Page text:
Lebanon

Gender equality in the humanitarian response to the Beirut Port explosions: a review

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Evaluation and Lessons Learned
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Coordinated by the United Nations Office for the Coordination of Humanitarian Affairs (OCHA) on behalf of the UN Humanitarian Coordinator, and in collaboration with humanitarian partners in Lebanon, a system-wide humanitarian response to the Beirut Port Explosions was primarily directed through the Flash Appeal from August 2020 to December 2020. Against this background, OCHA and UN Women jointly developed this review to examine the extent to which issues of gender equality were factored into various stages of the Flash Appeal. Reviewed against the standards set out in the 2017 IASC Policy on Gender Equality and Empowerment of Women and Girls in Humanitarian Settings, this review highlights best practices and key successes, and proposes recommendations where there is scope for improvement to guide upcoming exercises, such as country-wide contingency planning and a nation-wide Multi-Sector Needs Assessment (MSNA), and the implementation of the Lebanon Reform, Recovery & Reconstruction Framework (3RF) co-led by the UN, World Bank Group and European Union.

The review suggests that the Flash Appeal response to the Beirut Port explosions maintained some attention to gender equality throughout its duration, with several efforts that can be highlighted as best practices for future activities in both Lebanon and other emergency settings. Facilitated by a mix of factors including the commitment to gender equality demonstrated by multiple senior leaders, the availability of a dedicated Gender Advisor within OCHA through the secondment from UN Women, and presence of a strong feminist civil society, these positive efforts are particularly notable given the rapid – and short – nature of the Flash Appeal. Among others, these include the integration of gender expertise from the initial stages of the response in key coordination fora, the availability of gender analysis and its use by key operational, humanitarian sectors, and some use of sex and age disaggregated data (SADD) in needs assessments, monitoring exercises, as well as in referral mechanisms. At the same time, there remain important areas with scope for improvement, specifically in ensuring that SADD is collected and utilized consistently from the initial stages, translating the commitments to protection from sexual exploitation and abuse (PSEA) to action, in establishing gender-responsive accountability to affected population (AAP) and community engagement (CE) mechanisms, as well as in financing and supporting the rich network of women’s rights organizations and women-led groups in Lebanon. Given the likelihood of humanitarian needs persisting over time – including beyond Beirut and the areas affected by the explosions – the establishment of streamlined gender in humanitarian action coordination spaces and capacity is suggested.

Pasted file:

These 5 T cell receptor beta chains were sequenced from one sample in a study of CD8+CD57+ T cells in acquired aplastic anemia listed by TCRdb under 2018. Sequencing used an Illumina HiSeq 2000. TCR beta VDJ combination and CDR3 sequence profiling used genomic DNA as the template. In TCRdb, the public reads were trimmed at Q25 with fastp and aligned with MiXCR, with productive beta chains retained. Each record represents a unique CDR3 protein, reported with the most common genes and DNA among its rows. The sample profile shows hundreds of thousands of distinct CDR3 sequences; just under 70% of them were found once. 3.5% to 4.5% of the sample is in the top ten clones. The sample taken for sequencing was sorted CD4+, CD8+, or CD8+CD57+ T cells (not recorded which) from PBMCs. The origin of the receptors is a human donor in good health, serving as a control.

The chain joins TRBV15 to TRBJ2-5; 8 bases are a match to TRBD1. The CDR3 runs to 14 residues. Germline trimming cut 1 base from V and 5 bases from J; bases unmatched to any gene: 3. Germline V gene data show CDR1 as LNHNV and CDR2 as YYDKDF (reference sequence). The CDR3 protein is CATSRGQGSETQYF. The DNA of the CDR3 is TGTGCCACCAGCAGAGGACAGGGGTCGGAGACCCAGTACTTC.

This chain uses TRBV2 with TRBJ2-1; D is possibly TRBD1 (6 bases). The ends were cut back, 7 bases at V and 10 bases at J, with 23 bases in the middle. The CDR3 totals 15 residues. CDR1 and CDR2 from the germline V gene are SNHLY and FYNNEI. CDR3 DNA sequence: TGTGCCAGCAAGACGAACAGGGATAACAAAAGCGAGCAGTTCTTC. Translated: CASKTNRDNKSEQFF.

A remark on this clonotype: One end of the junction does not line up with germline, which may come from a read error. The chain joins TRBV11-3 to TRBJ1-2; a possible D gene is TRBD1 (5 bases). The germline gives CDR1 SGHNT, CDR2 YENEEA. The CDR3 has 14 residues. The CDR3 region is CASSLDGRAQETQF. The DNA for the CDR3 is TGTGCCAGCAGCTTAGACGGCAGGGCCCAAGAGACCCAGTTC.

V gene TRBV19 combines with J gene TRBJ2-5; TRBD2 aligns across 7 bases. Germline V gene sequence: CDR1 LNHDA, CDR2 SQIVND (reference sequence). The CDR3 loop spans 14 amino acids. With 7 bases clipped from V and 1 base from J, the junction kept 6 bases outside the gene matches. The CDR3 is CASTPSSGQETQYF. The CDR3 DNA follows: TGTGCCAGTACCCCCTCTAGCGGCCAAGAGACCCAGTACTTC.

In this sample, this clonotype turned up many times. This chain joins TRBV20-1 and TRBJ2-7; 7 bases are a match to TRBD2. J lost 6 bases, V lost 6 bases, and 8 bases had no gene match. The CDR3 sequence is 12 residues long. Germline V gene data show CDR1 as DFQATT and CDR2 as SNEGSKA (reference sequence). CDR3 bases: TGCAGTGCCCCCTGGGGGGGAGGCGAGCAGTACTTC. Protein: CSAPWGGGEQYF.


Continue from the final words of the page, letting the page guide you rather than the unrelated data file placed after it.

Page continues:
UN Office for the Coordination of Humanitarian Affairs
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